News / Europe

Team Calls Visit to MH17 Crash Site in Ukraine a Success

  • Alexander Hug (center), deputy head of OSCE, Europe's monitoring mission in Ukraine, stands next to armed pro-Russian separatists as the convoy makes its way to the MH17 crash site outside Donetsk, July 30, 2014.
  • An Ukrainian government army soldier stands guard next to the convoy of the OSCE mission in Ukraine, at a check-point in the village of Debaltseve, Donetsk region, July 31, 2014.
  • Malaysian Prime Minister Najib Razak (left) and Dutch Prime Minister Mark Rutte prior to their talks in The Hague, Netherlands, July 31, 2014.
  • People walk across a heavily damaged bridge near the village of Debaltseve, Donetsk region, July 31, 2014.
  • Ukrainian troops on the move near the village of Debaltseve, Donetsk region, eastern Ukraine, July 31, 2014.
  • People ride motorcycles past spent ammunition, in the suburbs of Donetsk, July 29, 2014.
VOA News

Investigators in eastern Ukraine reached the wreckage of a downed Malaysian airliner Thursday.

It was their first look at the July 17 crash site after earlier attempts were blocked by armed pro-Russian rebels.

The Organization for Security and Cooperation in Europe announced the development Thursday, saying a small team of its monitors, accompanied by four Dutch and Australian experts, had reached the site using a new route.

As the investigators - two each from the Netherlands and Australia - made an initial survey of the area shortly after lunchtime, fighting raged between government forces and pro-Russian separatist rebels, and mortar shells rained down on fields in a nearby village, The Associated Press reported.

Initial visit a success

Despite the dangers, upon returning to the rebel-held city of Donetsk, the team called the one-hour inspection a success.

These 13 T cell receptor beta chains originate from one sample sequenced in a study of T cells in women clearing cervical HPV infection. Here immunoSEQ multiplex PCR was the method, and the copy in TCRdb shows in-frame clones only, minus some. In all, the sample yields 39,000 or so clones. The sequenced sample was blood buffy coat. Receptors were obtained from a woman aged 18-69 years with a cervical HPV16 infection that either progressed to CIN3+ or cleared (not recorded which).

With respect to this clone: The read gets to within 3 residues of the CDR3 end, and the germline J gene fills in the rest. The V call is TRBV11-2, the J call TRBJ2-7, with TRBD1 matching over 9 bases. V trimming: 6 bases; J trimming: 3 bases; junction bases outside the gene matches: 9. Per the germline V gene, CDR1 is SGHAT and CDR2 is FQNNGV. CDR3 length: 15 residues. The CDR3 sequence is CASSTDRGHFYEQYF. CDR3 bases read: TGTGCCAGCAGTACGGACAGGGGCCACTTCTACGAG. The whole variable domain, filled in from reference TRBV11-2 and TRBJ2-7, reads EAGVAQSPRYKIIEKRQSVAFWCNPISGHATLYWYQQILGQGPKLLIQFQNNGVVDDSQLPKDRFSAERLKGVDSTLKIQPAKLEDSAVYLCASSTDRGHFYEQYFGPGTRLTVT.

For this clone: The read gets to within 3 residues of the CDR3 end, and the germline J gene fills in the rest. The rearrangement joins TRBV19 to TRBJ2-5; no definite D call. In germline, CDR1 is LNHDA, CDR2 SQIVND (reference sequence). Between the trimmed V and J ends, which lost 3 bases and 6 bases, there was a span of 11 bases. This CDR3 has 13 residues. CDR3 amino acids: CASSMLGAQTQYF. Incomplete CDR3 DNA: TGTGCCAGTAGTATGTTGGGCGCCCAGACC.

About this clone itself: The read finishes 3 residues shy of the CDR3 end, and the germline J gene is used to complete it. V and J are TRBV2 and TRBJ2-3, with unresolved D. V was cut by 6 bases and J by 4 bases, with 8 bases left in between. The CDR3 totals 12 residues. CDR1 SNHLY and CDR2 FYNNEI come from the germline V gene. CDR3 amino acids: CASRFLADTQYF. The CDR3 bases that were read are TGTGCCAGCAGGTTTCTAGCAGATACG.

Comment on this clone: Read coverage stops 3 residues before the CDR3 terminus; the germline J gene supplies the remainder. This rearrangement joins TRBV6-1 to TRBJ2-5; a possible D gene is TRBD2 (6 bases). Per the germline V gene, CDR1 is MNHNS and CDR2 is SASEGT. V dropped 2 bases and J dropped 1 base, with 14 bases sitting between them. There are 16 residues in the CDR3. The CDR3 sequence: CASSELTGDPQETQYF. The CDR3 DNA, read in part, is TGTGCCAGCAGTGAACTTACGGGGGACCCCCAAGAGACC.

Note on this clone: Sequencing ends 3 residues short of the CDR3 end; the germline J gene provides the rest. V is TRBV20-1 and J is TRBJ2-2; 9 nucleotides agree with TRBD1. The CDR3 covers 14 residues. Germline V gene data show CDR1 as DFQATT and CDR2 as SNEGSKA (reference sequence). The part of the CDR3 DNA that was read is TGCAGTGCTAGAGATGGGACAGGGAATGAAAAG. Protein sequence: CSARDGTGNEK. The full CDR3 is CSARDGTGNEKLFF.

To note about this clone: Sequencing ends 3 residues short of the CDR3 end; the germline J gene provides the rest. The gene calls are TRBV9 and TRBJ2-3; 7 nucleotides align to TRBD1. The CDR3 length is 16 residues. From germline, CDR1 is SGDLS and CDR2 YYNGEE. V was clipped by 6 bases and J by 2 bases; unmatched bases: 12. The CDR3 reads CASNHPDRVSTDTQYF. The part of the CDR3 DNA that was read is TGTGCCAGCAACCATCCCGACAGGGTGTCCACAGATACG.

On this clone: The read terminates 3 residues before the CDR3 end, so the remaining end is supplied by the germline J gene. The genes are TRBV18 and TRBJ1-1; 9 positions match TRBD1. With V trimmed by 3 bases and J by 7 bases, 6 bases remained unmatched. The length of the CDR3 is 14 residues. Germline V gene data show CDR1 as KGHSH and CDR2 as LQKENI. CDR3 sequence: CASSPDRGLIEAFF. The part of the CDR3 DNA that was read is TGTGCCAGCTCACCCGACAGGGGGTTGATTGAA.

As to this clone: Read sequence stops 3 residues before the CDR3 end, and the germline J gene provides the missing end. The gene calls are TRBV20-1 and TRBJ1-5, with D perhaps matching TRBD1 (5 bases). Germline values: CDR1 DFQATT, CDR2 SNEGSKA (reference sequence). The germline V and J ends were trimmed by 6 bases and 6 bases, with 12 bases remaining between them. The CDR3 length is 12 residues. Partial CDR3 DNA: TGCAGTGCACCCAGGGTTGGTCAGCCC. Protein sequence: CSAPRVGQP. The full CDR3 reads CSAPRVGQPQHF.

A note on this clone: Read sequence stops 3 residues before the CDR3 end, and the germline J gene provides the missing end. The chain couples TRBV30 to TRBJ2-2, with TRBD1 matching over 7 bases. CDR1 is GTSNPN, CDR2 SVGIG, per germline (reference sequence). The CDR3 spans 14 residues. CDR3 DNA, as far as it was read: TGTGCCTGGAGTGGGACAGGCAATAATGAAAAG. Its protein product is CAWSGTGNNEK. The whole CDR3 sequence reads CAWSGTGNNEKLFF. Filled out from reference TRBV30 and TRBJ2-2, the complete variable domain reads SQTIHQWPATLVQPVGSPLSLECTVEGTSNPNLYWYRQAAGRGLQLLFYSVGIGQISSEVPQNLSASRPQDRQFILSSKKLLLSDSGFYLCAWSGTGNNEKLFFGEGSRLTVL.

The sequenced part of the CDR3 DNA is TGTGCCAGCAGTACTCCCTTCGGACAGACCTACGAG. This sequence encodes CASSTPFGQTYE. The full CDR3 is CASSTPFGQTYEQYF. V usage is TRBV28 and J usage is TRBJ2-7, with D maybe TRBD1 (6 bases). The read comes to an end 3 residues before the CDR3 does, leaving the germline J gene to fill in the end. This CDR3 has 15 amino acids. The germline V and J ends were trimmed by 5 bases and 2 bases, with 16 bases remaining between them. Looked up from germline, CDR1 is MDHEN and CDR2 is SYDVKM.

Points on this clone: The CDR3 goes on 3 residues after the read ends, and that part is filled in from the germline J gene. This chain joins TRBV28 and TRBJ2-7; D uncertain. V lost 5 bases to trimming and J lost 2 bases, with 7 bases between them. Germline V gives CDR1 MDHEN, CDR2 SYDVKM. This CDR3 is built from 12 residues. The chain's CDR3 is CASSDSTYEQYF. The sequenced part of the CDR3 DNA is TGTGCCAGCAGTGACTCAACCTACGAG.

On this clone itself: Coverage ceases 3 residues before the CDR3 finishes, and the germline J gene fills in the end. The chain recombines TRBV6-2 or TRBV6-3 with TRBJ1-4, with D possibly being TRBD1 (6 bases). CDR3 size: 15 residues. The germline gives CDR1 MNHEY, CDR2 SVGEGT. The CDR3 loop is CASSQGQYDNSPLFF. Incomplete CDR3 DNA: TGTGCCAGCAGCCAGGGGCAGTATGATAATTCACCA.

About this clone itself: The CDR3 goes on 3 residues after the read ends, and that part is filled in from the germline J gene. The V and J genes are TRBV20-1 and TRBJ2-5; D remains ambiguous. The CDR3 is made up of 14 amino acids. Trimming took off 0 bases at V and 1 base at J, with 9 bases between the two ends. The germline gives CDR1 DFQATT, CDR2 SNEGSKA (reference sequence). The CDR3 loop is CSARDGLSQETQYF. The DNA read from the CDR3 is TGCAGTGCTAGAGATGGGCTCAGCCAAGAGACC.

Alexander Hug, deputy head of the OSCE (Organization for Security and Co-operation in Europe) mission to Ukraine, told AP the team had gathered vital information regarding the security situation on the ground, which would allow them to return and start work in earnest.

He said the biggest risk was that rebels in the area were "very nervous."

"Today was more about an assessment of the site than it was a search,"  Australian Federal Police commander Brian McDonald, who is working with the OSCE team, told AP.

Pieter-Jaap Aalbersberg, head of the Dutch-led international team investigating the disaster, said at a news conference in Kyiv that experts on Thursday had not seen any bodies but would begin searching for human remains and belongings on Friday.

'A lot of negotiation'

An OSCE spokesman said to CNN television that the team managed to reach the crash site thanks to "a lot of negotiation in a short amount of time."

On its Twitter feed, the OSCE said the team is expected to do "initial reconnaissance" and will start searching for evidence and remains as soon as possible on a later visit.

Earlier Thursday, Ukraine announced a one-day halt in its fight against the pro-Russian rebels in the area to allow the international investigators to reach the crash site.

Kyiv said the move was in response to a plea by United Nations Secretary General Ban Ki-moon to stop fighting and allow the team in.

Families of the victims of the crash, which killed 298 people July 17, have been anxious for investigators to reach the scene. 

Some human remains are believed still at the site, after about 200 sets of remains were transferred to the Netherlands for identification last week.

Video shot Wednesday by a CNN team that managed to reach the site showed broken pieces of luggage, travel books, a pair of blue jeans, and parts of the plane riddled with holes, all scattered across a field full of grass and wildflowers in some locations and charred bare in others.

Speaking during a visit to the Netherlands, Malaysian Prime Minister Najib Razak on Thursday called for an" immediate cessation of hostilities in eastern Ukraine." He also stressed that investigators need to be given full access to the crash site.